Performing masculinity: teaching the haka to the unemployed

I have just 21 weeks to wait before the start of the Rugby World Cup. To while away the time, I want to remember a rugby-playing Marxist from New Zealand who in 1934 taught the haka at a summer camp for unemployed men.

Bertram in China in 1937

Bertram in China in 1937

James Munro Bertram was a Rhodes Scholar at Oxford when he volunteered to spend his summer with the Universities Council for Unemployed Camps (UCUC). Born in Auckland on 11 August 1910 to a Presbyterian family, he came to England with left-wing views and a training in journalism. He graduated in 1934 with a first in English, then took a second class degree in modern languages in the following year.

UCUC, though based in Cambridge, drew support from a number of English and Scottish universities, and is best understood as part of the broader tradition of student social service, sharpened by the political and economic divisions of the 1930s. Its founders came from a broadly Christian milieu, as did Bertram.

Launched in 1933, UCUC organised some ten work camps during the long summer vacation in the following year. One camp was in Eynsham, on the estate of the fabulously-named Col. Raymond ffenell, a former gold mine owner who used his estate at at Wytham Abbey to promote charitable causes. As was typical in UCUC camps, it involved a small group of around a dozen student leaders and some 60 unemployed men, who worked together to prepare a camp site for the Girl Guides, including digging out an area for use as a swimming pool.

Extract from The Times, 19 July 1934

Extract from The Times, 19 July 1934

The camp leaders also organised a visitors’ night, inviting Col. ffenell and other local inhabitants for an evening’s entertainment. Such events were quite common in UCUC camps, and had a number of different functions; the organisers certainly hoped that they might help reduce local suspicions of the unemployed; they also aimed to build bonds between the unemployed and the students; and they provided an opportunity to raise funds from the audience.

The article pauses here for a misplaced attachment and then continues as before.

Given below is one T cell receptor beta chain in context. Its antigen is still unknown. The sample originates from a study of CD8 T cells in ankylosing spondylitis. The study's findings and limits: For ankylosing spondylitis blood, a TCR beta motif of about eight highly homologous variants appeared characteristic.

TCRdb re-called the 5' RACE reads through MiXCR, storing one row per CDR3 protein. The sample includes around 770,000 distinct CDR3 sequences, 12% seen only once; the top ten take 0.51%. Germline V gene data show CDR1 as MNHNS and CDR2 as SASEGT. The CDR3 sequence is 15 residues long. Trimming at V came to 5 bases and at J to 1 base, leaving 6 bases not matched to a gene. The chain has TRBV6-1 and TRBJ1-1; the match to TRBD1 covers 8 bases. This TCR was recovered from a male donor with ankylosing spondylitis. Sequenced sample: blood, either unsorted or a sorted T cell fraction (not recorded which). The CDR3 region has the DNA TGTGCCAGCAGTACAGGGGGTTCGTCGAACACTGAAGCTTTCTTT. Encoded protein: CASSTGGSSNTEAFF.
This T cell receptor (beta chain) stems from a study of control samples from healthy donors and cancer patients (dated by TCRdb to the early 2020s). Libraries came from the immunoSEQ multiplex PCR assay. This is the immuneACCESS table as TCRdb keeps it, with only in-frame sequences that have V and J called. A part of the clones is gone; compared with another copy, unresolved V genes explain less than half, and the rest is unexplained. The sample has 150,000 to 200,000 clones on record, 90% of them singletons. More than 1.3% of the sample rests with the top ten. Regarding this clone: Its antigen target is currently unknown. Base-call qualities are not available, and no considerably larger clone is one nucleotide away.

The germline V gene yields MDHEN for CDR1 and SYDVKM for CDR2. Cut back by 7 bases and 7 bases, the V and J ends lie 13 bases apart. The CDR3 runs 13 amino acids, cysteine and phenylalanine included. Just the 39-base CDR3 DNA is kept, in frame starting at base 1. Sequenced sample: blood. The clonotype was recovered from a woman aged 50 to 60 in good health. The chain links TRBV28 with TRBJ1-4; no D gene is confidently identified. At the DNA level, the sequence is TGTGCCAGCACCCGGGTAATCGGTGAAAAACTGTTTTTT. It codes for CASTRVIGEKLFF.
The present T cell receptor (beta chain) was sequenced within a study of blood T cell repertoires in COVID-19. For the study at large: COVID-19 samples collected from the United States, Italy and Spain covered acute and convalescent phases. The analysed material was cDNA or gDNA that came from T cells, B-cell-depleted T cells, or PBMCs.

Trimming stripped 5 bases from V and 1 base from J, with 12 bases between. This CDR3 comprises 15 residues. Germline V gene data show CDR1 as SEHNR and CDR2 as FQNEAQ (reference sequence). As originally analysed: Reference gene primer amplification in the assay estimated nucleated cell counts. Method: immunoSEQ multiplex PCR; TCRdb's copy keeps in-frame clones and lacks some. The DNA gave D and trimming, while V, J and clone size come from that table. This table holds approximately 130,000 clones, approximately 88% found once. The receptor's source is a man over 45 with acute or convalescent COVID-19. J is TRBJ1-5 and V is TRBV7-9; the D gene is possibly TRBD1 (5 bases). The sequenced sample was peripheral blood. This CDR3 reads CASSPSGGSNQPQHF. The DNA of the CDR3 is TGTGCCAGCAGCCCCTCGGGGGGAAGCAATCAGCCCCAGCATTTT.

The high point of the Eynsham visitors’ night was Noah’s Flood, a medieval miracle play, performed on Pinkhill Lock and lit by car headlamps. The play was directed by the leading Chaucerian scholar Nevil Coghill, who also featured earlier on the programme as a violinist. The acts also included songs, humour (stand-up), animal mimicry, and a ‘Maori dance and war cry’ performed by the men of Tent 9.

First half of the Visitors' Night programme

First half of the Visitors’ Night programme

James Bertram was leader of Tent 9 (in keeping with the UCUC principle of allocating one student to each tent as its leader). The decision to teach the men to perform the haka reflected his keen interest in rugby, while presumably it was his political beliefs that led Coghill to cast him in Noah’s Flood as a somewhat ahistorical ‘Red Shirt’.

What was a New Zealander, studying English, doing at an unemployed camp? Bertram was a Christian and a convinced socialist, and he reportedly decided to join UCUC after supporting the Hunger Marchers as they paraded through Oxford. As a democratic Marxist he opted to join the Independent Labour Party rather than the Communist Party, starting an ILP branch at the University. After leaving Oxford he worked as a journalist, becoming a foreign correspondent in China before eventually being imprisoned by the Japanese. Subsequently he obtained a senior lectureship in English at Victoria University College, Wellington, where he taught until his retirement.